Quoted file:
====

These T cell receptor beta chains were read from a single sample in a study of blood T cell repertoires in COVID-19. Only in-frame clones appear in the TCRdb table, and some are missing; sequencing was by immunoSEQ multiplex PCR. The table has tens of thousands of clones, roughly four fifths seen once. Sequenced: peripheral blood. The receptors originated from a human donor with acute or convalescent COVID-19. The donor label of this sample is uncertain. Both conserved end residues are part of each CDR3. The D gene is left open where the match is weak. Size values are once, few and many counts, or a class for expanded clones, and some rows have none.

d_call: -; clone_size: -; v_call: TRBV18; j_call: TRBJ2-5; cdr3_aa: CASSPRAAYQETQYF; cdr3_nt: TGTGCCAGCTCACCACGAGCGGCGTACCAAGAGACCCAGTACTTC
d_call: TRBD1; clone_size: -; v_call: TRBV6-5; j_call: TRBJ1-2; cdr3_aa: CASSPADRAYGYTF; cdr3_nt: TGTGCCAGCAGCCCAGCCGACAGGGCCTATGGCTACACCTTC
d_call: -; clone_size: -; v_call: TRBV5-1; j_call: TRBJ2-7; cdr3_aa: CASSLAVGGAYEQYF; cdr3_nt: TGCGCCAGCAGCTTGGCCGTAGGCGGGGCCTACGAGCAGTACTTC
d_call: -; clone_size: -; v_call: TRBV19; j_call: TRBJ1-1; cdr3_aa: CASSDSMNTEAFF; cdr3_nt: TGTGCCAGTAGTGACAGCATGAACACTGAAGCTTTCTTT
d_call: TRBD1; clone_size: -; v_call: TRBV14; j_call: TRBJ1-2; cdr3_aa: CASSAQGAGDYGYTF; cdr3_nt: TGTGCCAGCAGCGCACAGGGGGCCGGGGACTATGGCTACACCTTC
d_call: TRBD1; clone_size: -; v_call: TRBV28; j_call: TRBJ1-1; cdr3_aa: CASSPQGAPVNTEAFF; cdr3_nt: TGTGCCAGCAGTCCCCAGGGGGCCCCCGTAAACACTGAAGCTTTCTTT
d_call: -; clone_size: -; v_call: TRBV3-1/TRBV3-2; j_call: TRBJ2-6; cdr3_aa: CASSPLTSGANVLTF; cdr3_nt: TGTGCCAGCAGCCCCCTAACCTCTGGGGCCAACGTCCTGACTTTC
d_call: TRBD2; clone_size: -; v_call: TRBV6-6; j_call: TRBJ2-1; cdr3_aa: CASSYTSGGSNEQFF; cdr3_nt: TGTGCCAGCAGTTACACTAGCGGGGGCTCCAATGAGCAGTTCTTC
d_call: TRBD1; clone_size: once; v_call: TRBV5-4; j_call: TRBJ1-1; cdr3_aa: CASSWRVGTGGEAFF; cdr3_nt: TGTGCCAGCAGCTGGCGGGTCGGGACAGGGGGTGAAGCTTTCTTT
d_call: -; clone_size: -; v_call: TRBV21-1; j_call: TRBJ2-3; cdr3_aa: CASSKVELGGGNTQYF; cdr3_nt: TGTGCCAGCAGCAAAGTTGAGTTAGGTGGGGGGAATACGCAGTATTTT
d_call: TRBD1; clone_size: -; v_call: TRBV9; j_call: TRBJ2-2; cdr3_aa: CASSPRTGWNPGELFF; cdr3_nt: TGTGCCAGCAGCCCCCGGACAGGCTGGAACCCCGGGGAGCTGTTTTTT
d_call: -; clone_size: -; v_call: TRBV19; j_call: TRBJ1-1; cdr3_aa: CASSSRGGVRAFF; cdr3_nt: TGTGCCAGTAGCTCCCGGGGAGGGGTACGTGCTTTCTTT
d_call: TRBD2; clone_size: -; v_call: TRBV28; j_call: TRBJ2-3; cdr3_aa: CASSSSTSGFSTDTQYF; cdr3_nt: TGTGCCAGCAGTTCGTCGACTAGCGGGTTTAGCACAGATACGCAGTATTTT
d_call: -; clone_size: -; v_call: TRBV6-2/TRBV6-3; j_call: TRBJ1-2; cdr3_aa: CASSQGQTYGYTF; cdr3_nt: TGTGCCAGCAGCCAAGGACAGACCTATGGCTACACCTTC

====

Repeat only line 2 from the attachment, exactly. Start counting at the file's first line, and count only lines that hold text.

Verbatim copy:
d_call: -; clone_size: -; v_call: TRBV18; j_call: TRBJ2-5; cdr3_aa: CASSPRAAYQETQYF; cdr3_nt: TGTGCCAGCTCACCACGAGCGGCGTACCAAGAGACCCAGTACTTC